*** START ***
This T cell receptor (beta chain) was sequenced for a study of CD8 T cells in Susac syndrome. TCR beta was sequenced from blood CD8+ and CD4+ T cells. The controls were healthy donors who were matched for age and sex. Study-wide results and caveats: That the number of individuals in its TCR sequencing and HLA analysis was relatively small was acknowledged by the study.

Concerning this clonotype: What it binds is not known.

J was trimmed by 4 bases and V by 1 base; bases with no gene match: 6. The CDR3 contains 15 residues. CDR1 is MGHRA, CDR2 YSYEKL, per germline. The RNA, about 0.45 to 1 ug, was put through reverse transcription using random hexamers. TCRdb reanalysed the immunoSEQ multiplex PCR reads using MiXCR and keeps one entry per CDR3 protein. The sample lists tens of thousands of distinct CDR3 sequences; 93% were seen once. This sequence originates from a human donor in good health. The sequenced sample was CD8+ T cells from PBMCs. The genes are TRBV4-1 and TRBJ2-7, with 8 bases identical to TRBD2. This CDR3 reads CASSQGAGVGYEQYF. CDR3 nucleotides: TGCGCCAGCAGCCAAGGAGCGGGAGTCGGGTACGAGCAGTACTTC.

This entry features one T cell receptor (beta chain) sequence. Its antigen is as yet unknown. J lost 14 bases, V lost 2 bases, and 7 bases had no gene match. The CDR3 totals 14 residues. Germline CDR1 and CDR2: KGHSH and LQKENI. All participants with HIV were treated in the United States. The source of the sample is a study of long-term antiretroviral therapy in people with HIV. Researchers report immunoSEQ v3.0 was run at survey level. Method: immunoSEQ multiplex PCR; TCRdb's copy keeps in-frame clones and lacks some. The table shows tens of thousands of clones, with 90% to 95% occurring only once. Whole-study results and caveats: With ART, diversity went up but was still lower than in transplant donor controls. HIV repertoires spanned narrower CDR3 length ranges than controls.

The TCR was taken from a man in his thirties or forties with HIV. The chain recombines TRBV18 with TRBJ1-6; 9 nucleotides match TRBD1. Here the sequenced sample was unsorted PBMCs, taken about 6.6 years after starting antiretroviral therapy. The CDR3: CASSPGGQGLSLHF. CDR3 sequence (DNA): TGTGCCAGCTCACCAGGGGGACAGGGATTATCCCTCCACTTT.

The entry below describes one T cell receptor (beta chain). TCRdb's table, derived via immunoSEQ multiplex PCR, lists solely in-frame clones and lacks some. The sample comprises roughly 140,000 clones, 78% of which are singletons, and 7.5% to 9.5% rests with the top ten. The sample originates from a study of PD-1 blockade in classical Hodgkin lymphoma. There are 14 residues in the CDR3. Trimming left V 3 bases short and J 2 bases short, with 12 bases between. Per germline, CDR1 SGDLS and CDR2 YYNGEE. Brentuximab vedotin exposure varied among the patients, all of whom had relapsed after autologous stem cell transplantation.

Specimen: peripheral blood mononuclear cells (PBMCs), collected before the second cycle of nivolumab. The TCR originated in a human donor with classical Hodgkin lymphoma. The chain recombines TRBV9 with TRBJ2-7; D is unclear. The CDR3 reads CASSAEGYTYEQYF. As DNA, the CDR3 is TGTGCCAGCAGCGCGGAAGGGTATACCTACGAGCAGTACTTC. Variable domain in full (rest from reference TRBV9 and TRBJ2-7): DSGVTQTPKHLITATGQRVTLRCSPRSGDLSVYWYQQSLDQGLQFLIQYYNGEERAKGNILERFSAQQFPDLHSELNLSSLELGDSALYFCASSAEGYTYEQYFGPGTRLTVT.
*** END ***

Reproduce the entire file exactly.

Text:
This T cell receptor (beta chain) was sequenced for a study of CD8 T cells in Susac syndrome. TCR beta was sequenced from blood CD8+ and CD4+ T cells. The controls were healthy donors who were matched for age and sex. Study-wide results and caveats: That the number of individuals in its TCR sequencing and HLA analysis was relatively small was acknowledged by the study.

Concerning this clonotype: What it binds is not known.

J was trimmed by 4 bases and V by 1 base; bases with no gene match: 6. The CDR3 contains 15 residues. CDR1 is MGHRA, CDR2 YSYEKL, per germline. The RNA, about 0.45 to 1 ug, was put through reverse transcription using random hexamers. TCRdb reanalysed the immunoSEQ multiplex PCR reads using MiXCR and keeps one entry per CDR3 protein. The sample lists tens of thousands of distinct CDR3 sequences; 93% were seen once. This sequence originates from a human donor in good health. The sequenced sample was CD8+ T cells from PBMCs. The genes are TRBV4-1 and TRBJ2-7, with 8 bases identical to TRBD2. This CDR3 reads CASSQGAGVGYEQYF. CDR3 nucleotides: TGCGCCAGCAGCCAAGGAGCGGGAGTCGGGTACGAGCAGTACTTC.

This entry features one T cell receptor (beta chain) sequence. Its antigen is as yet unknown. J lost 14 bases, V lost 2 bases, and 7 bases had no gene match. The CDR3 totals 14 residues. Germline CDR1 and CDR2: KGHSH and LQKENI. All participants with HIV were treated in the United States. The source of the sample is a study of long-term antiretroviral therapy in people with HIV. Researchers report immunoSEQ v3.0 was run at survey level. Method: immunoSEQ multiplex PCR; TCRdb's copy keeps in-frame clones and lacks some. The table shows tens of thousands of clones, with 90% to 95% occurring only once. Whole-study results and caveats: With ART, diversity went up but was still lower than in transplant donor controls. HIV repertoires spanned narrower CDR3 length ranges than controls.

The TCR was taken from a man in his thirties or forties with HIV. The chain recombines TRBV18 with TRBJ1-6; 9 nucleotides match TRBD1. Here the sequenced sample was unsorted PBMCs, taken about 6.6 years after starting antiretroviral therapy. The CDR3: CASSPGGQGLSLHF. CDR3 sequence (DNA): TGTGCCAGCTCACCAGGGGGACAGGGATTATCCCTCCACTTT.

The entry below describes one T cell receptor (beta chain). TCRdb's table, derived via immunoSEQ multiplex PCR, lists solely in-frame clones and lacks some. The sample comprises roughly 140,000 clones, 78% of which are singletons, and 7.5% to 9.5% rests with the top ten. The sample originates from a study of PD-1 blockade in classical Hodgkin lymphoma. There are 14 residues in the CDR3. Trimming left V 3 bases short and J 2 bases short, with 12 bases between. Per germline, CDR1 SGDLS and CDR2 YYNGEE. Brentuximab vedotin exposure varied among the patients, all of whom had relapsed after autologous stem cell transplantation.

Specimen: peripheral blood mononuclear cells (PBMCs), collected before the second cycle of nivolumab. The TCR originated in a human donor with classical Hodgkin lymphoma. The chain recombines TRBV9 with TRBJ2-7; D is unclear. The CDR3 reads CASSAEGYTYEQYF. As DNA, the CDR3 is TGTGCCAGCAGCGCGGAAGGGTATACCTACGAGCAGTACTTC. Variable domain in full (rest from reference TRBV9 and TRBJ2-7): DSGVTQTPKHLITATGQRVTLRCSPRSGDLSVYWYQQSLDQGLQFLIQYYNGEERAKGNILERFSAQQFPDLHSELNLSSLELGDSALYFCASSAEGYTYEQYFGPGTRLTVT.